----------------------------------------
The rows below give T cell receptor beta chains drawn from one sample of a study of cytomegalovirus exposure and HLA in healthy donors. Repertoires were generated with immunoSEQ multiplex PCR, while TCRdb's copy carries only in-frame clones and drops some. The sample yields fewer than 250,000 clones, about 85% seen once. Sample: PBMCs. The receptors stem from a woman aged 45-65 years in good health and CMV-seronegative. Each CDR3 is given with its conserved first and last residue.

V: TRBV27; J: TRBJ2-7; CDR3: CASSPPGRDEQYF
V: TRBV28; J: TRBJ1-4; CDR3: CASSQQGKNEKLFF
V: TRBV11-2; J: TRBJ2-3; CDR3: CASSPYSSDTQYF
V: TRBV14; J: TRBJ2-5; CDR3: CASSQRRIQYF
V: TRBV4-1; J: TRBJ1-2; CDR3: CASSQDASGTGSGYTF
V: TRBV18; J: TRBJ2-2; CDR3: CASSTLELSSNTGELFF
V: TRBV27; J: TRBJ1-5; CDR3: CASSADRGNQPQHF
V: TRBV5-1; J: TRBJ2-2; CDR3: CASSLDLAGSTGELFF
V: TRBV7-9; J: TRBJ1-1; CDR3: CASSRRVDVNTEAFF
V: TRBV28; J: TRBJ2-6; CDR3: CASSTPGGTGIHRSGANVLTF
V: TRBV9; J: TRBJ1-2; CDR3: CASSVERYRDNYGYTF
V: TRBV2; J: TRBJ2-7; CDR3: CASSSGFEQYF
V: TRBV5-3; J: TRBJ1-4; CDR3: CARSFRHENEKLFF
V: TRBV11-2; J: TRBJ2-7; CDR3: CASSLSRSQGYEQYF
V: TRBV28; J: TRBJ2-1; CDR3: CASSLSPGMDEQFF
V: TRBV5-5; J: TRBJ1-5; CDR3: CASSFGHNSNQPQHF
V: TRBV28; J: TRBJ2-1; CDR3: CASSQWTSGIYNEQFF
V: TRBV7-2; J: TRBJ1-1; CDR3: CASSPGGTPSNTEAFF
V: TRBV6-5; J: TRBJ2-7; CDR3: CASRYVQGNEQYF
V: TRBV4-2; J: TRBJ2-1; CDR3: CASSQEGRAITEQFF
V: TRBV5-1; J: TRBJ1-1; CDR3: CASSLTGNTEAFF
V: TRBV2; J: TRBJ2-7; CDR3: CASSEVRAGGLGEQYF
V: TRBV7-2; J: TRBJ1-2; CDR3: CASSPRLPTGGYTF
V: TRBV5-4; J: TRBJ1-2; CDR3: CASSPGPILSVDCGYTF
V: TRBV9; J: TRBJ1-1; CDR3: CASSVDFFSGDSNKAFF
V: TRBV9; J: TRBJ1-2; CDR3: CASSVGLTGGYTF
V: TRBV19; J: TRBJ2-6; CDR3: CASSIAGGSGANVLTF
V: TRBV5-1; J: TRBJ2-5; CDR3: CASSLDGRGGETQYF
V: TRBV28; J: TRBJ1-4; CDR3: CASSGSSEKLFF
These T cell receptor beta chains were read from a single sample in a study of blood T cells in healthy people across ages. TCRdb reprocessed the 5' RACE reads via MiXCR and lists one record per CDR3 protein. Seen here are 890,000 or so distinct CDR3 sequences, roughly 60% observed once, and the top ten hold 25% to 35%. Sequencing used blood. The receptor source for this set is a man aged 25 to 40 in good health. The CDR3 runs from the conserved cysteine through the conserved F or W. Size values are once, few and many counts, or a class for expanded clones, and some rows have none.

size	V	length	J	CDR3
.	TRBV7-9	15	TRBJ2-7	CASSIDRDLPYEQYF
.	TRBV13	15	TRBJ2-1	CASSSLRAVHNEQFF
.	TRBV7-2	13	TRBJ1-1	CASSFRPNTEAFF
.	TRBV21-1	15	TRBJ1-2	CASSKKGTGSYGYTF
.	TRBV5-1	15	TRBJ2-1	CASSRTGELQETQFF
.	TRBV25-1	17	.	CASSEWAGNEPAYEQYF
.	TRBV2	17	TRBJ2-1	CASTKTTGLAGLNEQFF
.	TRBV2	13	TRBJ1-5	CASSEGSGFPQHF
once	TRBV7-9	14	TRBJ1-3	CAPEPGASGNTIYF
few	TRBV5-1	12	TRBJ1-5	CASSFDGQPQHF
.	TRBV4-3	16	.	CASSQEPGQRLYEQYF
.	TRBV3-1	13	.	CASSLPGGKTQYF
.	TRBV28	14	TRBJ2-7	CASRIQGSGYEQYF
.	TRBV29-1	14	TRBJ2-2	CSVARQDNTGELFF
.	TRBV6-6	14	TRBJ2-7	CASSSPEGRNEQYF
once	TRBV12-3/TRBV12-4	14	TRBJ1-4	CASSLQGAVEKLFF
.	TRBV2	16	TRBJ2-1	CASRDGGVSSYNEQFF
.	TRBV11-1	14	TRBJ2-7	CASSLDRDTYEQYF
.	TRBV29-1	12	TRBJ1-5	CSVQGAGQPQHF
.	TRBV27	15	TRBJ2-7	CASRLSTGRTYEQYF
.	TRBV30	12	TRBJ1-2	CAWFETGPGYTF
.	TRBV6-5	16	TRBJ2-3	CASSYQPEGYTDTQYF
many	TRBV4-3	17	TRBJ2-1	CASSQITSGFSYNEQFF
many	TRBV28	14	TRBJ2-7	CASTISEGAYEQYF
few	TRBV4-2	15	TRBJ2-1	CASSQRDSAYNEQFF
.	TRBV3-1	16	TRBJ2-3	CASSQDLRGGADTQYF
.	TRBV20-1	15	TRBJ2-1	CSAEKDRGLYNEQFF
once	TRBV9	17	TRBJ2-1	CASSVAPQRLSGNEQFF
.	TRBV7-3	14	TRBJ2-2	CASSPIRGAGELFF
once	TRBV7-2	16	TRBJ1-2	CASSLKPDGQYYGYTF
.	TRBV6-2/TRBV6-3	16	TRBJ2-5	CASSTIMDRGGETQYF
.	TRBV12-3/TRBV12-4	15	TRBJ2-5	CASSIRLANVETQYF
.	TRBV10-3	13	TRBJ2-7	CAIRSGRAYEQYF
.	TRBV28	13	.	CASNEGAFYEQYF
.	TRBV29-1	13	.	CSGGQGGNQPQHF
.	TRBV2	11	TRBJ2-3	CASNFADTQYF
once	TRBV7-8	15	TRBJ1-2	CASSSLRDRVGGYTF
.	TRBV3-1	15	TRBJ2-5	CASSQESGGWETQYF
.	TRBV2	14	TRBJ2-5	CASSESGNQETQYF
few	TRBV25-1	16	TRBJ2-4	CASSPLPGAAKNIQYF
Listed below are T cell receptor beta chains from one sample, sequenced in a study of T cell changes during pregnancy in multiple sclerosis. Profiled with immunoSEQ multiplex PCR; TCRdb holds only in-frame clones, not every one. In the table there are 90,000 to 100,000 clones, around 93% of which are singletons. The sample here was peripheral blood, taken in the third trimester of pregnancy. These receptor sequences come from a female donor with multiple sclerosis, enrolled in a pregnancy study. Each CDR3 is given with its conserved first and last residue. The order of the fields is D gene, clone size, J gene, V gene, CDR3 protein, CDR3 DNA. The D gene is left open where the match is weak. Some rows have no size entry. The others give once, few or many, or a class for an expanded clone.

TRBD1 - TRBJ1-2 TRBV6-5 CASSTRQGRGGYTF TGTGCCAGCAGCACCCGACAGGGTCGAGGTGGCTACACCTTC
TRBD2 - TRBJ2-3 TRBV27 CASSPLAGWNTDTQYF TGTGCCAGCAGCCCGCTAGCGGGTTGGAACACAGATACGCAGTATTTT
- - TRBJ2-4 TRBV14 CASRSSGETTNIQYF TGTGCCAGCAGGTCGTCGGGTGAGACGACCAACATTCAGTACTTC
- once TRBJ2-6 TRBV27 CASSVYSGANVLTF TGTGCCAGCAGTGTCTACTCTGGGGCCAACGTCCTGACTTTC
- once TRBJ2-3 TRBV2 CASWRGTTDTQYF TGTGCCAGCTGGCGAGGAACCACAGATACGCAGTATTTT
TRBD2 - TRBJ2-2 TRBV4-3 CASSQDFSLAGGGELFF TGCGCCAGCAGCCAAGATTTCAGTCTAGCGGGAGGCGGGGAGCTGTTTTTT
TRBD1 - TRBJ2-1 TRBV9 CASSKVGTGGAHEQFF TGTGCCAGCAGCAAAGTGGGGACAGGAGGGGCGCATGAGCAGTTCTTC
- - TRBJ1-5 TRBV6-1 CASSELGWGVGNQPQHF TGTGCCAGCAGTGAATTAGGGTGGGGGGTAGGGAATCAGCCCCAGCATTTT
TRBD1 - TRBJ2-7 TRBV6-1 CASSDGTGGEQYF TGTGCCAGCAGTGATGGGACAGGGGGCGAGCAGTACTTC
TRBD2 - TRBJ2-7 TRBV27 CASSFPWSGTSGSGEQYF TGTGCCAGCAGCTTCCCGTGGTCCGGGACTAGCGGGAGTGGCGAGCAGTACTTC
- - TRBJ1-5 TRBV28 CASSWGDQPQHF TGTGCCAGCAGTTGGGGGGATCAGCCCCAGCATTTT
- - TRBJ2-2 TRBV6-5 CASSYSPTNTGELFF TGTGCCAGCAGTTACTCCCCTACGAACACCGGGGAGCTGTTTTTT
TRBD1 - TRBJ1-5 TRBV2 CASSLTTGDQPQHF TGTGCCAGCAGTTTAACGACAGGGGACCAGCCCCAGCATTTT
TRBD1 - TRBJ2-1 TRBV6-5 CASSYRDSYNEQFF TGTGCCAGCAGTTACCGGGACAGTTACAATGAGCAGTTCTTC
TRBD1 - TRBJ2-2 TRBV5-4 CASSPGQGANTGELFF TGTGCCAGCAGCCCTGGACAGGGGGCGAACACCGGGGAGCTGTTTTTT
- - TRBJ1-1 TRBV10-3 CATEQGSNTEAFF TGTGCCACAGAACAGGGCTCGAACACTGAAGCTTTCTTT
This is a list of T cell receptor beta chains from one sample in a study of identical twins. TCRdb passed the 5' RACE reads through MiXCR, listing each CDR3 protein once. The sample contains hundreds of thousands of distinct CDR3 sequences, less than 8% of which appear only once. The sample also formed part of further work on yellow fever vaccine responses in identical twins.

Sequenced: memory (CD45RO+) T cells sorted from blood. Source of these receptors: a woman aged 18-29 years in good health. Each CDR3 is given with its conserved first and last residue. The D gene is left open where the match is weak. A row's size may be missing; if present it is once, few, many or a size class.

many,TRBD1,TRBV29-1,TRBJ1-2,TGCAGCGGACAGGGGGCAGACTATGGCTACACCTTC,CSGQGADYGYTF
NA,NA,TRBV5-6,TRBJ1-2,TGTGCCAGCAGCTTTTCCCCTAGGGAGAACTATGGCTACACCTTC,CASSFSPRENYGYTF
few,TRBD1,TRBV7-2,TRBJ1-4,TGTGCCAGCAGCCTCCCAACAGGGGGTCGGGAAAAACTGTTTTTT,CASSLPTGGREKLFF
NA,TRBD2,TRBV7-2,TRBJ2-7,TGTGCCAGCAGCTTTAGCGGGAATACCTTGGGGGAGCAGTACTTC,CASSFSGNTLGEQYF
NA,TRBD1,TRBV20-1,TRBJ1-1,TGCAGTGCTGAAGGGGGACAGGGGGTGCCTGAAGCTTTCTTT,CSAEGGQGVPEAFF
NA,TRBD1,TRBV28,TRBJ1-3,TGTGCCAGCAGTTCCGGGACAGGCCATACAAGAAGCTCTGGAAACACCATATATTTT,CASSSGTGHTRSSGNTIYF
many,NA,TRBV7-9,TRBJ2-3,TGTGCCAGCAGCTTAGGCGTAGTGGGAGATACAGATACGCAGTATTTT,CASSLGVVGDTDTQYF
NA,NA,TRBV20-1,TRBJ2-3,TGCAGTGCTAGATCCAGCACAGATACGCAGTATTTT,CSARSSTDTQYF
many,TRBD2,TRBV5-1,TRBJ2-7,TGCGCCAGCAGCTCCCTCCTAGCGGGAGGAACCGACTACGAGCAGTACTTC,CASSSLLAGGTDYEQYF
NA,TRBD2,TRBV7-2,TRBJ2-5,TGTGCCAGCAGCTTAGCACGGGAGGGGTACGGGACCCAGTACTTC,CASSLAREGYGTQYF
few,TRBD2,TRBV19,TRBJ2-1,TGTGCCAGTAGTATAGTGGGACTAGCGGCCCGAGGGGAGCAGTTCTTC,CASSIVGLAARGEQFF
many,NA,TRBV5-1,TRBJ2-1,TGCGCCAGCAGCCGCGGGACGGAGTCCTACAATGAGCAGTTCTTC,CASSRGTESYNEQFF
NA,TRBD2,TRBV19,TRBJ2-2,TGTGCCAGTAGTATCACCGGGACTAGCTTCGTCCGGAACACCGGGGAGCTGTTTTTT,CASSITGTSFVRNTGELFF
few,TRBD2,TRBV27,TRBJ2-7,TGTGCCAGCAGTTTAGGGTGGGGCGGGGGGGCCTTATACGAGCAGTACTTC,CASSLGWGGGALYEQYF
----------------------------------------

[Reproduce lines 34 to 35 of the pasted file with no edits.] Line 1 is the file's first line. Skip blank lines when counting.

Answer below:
.	TRBV13	15	TRBJ2-1	CASSSLRAVHNEQFF
.	TRBV7-2	13	TRBJ1-1	CASSFRPNTEAFF